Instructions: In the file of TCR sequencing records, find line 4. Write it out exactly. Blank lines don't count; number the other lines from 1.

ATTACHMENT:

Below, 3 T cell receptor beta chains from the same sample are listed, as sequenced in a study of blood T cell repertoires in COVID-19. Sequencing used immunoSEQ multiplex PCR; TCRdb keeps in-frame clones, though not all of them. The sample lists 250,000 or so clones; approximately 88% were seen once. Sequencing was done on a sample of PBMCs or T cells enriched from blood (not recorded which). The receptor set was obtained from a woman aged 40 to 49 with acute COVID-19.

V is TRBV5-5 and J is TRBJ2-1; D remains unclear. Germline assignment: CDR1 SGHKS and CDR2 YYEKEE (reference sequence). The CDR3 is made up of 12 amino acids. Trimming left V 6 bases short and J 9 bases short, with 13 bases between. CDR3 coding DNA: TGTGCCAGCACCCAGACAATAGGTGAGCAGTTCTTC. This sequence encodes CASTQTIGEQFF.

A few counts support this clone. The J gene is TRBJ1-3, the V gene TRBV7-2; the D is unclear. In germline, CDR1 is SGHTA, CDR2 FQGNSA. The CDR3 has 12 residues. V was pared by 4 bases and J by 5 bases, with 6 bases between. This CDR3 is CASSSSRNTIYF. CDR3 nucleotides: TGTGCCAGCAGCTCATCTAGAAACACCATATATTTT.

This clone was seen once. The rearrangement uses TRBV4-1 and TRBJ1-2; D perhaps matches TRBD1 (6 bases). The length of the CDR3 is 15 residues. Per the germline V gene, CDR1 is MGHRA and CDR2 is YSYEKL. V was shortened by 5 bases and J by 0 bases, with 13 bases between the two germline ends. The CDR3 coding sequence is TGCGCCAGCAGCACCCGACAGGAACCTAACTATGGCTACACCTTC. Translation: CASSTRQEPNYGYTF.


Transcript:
This clone was seen once. The rearrangement uses TRBV4-1 and TRBJ1-2; D perhaps matches TRBD1 (6 bases). The length of the CDR3 is 15 residues. Per the germline V gene, CDR1 is MGHRA and CDR2 is YSYEKL. V was shortened by 5 bases and J by 0 bases, with 13 bases between the two germline ends. The CDR3 coding sequence is TGCGCCAGCAGCACCCGACAGGAACCTAACTATGGCTACACCTTC. Translation: CASSTRQEPNYGYTF.